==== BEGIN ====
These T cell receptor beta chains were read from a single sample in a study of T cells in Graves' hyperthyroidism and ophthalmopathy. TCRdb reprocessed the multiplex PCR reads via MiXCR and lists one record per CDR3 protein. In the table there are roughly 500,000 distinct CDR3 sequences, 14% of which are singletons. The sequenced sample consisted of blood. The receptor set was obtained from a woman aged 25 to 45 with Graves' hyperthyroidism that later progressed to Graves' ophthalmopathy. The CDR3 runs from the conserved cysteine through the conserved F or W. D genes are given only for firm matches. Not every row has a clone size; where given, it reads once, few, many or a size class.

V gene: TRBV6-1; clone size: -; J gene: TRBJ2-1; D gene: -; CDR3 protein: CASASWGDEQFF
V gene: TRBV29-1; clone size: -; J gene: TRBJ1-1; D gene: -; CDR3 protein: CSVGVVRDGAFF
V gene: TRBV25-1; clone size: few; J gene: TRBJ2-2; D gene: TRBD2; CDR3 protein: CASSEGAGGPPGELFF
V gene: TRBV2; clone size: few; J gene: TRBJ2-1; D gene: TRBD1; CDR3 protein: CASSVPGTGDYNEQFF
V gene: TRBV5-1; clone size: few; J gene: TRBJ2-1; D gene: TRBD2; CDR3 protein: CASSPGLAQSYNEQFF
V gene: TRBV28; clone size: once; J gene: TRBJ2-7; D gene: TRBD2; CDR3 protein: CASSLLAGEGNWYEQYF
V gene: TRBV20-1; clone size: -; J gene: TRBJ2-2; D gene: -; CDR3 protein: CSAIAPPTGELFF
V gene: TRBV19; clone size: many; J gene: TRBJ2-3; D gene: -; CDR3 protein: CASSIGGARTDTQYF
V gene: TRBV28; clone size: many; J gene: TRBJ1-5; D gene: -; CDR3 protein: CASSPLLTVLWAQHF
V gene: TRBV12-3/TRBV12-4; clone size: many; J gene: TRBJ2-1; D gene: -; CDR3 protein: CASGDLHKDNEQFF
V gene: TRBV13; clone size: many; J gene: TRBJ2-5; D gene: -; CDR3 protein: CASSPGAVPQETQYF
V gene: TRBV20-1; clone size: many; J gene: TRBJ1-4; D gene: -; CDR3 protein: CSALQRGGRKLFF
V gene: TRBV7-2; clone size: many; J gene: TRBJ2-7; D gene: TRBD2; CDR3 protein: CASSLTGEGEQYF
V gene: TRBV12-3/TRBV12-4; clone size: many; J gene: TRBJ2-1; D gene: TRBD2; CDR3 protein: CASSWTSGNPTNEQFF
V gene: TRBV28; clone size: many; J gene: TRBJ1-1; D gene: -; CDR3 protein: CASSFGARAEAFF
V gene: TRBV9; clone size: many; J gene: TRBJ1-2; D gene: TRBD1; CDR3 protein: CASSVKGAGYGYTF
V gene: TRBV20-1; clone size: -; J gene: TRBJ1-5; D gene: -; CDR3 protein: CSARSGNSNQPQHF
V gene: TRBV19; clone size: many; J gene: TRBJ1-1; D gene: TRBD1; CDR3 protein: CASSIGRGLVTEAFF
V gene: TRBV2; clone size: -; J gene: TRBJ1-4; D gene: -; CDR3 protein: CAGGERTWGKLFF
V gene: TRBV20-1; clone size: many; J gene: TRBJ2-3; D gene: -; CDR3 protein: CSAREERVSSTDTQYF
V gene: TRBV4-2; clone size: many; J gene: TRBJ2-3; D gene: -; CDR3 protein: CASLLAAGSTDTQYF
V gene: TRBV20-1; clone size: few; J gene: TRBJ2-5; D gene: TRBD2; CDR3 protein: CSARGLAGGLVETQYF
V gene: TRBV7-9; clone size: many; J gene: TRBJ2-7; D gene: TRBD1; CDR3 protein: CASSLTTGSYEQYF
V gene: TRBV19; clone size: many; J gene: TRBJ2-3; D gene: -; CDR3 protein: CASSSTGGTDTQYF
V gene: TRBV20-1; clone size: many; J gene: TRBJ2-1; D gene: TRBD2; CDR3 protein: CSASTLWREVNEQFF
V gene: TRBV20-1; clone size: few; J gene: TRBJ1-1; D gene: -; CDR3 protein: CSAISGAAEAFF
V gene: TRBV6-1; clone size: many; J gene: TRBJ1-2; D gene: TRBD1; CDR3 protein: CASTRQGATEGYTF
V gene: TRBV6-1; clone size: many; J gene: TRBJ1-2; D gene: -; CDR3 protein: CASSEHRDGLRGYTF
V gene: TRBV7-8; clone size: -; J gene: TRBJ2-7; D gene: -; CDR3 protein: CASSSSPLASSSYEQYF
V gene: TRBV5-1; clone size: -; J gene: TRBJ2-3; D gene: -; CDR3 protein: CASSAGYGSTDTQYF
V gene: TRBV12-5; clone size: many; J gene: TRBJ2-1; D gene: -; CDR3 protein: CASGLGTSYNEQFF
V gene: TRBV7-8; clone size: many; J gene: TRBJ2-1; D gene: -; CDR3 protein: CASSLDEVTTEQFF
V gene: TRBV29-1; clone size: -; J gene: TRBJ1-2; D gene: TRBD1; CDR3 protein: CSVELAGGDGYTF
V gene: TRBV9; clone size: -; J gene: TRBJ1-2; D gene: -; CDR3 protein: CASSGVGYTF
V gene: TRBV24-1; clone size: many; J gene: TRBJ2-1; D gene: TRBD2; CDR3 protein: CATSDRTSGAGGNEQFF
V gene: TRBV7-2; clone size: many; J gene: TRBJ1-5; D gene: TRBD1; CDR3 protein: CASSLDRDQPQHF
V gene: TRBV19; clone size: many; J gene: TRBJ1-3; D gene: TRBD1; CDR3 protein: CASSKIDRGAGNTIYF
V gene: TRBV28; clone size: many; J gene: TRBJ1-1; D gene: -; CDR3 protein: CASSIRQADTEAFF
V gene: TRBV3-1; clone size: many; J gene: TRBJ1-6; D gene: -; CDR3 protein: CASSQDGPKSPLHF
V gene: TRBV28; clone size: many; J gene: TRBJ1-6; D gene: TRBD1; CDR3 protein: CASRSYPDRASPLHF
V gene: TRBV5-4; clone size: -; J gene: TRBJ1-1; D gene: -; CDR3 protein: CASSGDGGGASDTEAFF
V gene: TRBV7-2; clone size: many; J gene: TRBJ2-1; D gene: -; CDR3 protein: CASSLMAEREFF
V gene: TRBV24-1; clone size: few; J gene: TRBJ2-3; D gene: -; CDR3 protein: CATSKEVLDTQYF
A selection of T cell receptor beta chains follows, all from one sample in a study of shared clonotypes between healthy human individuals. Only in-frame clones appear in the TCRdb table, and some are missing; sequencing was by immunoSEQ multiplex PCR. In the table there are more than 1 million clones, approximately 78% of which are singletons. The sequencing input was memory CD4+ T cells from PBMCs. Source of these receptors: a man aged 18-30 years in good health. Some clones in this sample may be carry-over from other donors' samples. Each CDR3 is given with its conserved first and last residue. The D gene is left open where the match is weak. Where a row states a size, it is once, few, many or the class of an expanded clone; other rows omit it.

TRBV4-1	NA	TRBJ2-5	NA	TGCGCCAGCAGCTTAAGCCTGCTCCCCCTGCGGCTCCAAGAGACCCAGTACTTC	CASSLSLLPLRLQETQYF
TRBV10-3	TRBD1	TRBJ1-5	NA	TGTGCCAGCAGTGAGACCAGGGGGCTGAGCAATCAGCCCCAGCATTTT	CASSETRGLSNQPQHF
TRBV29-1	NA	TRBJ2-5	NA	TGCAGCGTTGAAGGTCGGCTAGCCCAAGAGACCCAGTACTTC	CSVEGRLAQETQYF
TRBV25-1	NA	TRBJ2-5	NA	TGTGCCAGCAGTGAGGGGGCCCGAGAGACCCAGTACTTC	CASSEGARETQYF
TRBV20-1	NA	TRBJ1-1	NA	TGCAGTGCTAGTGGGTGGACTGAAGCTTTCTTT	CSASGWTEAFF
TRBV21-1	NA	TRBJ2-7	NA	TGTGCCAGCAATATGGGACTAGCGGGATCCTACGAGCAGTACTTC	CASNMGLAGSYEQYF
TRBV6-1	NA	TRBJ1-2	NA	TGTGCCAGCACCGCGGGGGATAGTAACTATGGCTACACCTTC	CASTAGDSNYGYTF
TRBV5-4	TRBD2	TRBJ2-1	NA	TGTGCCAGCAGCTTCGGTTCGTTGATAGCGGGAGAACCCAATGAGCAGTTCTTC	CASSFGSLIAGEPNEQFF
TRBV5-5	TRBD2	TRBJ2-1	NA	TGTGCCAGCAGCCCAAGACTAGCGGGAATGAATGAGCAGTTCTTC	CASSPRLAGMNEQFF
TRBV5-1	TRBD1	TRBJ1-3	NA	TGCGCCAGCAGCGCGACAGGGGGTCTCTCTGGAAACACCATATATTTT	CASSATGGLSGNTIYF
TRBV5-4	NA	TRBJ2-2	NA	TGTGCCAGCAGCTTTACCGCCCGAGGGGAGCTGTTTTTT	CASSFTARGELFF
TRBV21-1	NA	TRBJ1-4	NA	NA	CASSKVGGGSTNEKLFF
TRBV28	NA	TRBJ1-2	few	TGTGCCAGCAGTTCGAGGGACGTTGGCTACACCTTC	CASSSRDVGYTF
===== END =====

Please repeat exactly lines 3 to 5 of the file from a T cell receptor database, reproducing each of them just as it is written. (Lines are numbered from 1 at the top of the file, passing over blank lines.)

V gene: TRBV29-1; clone size: -; J gene: TRBJ1-1; D gene: -; CDR3 protein: CSVGVVRDGAFF
V gene: TRBV25-1; clone size: few; J gene: TRBJ2-2; D gene: TRBD2; CDR3 protein: CASSEGAGGPPGELFF
V gene: TRBV2; clone size: few; J gene: TRBJ2-1; D gene: TRBD1; CDR3 protein: CASSVPGTGDYNEQFF